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Wednesday, October 7, 2020

Beverly Hills Victims Group Attorney Files Injunction to Stop Southgate Development

 

In August, a Beverly Hills Supper Club victims group wore "Respect the Dead" shirts to a public hearing in Southgate on a zone change that would clear the way for development on the club property.

By Robin Gee

A temporary injunction has been granted to halt any and all activity on the site of the planned Memorial Point project in Southgate.

Campbell County Circuit Court Judge Daniel Zalla granted the injunction filed last week by Steve Megerle, attorney for the Beverly Hills Supper Club victims group known as Respect the Dead, LLC. He requested a halt to development on the former site of the supper club, where a fire killed 165 people in 1977. 


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In August, the city of Southgate approved a zoning change request recommended by the Campbell County Planning and Zoning Commission that cleared the way for Ashley Builders Group to begin work on the mixed-use development, 77 acres that includes the supper club property.

The victims’ group had concerns about a memorial planned for the site. The Ashley Group planned two memorials, a public memorial at the base of the property and another in what would become a private park at the top of the hill near where the fire actually took place. The group initially objected to the park being made private and under the jurisdiction of the development homeowners association.




They also had concerns about the location of the park and memorial and asked for a survey to determine the exact location of the club’s Cabaret Room, the actual site where the fire happened. 

The Ashley Group worked with the group and other families of victims to address some of their concerns. The developer agreed to build a memorial fountain in the proposed park and grant special access to the park by family members on the anniversary of the fire. The developer said the park would, however, remain under the control of the homeowners association.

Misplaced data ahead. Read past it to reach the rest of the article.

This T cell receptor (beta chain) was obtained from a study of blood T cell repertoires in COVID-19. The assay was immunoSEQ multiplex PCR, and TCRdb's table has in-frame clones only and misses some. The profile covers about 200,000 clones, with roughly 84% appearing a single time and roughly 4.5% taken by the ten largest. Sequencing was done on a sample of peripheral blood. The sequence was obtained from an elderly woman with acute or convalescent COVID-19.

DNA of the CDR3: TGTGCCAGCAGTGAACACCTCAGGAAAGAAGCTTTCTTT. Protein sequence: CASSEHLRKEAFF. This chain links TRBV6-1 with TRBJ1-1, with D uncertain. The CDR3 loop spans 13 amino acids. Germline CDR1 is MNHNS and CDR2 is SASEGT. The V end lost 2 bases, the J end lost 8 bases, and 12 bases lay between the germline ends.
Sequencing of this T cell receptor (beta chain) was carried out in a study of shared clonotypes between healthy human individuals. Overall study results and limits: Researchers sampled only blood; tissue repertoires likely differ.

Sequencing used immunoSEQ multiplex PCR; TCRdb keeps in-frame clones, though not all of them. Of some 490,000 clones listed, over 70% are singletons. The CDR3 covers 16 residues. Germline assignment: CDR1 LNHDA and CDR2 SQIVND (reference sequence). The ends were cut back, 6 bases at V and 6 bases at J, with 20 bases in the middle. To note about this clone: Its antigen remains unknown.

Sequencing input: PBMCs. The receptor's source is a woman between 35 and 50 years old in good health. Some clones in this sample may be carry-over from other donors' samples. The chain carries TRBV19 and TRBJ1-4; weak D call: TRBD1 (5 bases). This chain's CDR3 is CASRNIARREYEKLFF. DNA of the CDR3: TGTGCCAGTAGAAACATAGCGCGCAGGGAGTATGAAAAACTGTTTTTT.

The group filed an appeal


About two weeks ago, the group filed suit to appeal the zone change. They cited procedural issues during the Planning and Zoning Commission public hearing and subsequent city hearing on the matter. They also said they had been talking with the developer when some in their group saw that construction was already underway at the site. They reiterated the assertion that the site may be considered a burial ground, and demanded a full survey be done of the property.

In a brief statement in response to the appeal, Ashely Builders Group denied that construction was taking place, stating "The only activities performed on the site are required as part of the due diligence of the transfer of the property."

The company also said they were aware of the location of the Cabaret Room that did sit in part where the proposed assisted living facility lot is as well as the proposed private park.

Ashley answers the injunction


"We asked Ashley to voluntarily stop work on the site during the appeal and waited for their answer. They responded that they were going to continue, which left us in the position that we felt the court needed to intervene," said Megerle. If work proceeded, he said, "it would make an [appeal] decision meaningless."

Representatives of Ashley Group issued a statement in response to the injunction: "The court has issued a temporary restraining order on statements made by attorneys that Ashley believes to be without merit and without an opportunity for Ashley to respond. Ashley fully expects this injunction to be terminated at the hearing on a permanent injunction where facts and reason may be presented to the court.

"The entire site is 77 acres, and the area where the Cabaret Room was located is less than one percent of the property. As Ashley has stated earlier, the company does not own the property and is not performing any construction. The only activity being performed is due diligence related to the sale."



Hope for a resolution


Megerle said by obtaining the injunction, he hoped to push the developers, property owners (Twin Towers) and city officials to sit down with his clients under mediation and work out a solution.

The victims’ group is asking that the section of property in question be treated "as though it was an Indian burial ground, not upset it, not build upon it and provide an appropriately fitting memorial," he said. 

They are also asking to be represented in further plans for the memorial, and they want Ashley to assist in the building of a proposed fountain at the memorial and to grant reasonable access to families of victims and former first responders.

Megerle agrees the section of the property in question is a very small percentage of the overall project. "We are hopeful that we can put down our swords, put our egos aside and work out a resolution that gives proper respect to the less than two percent of the Memorial Point project," he said.

"My clients are still very interested in mediating and resolving this in a way that can be a win-win-win for everyone involved."

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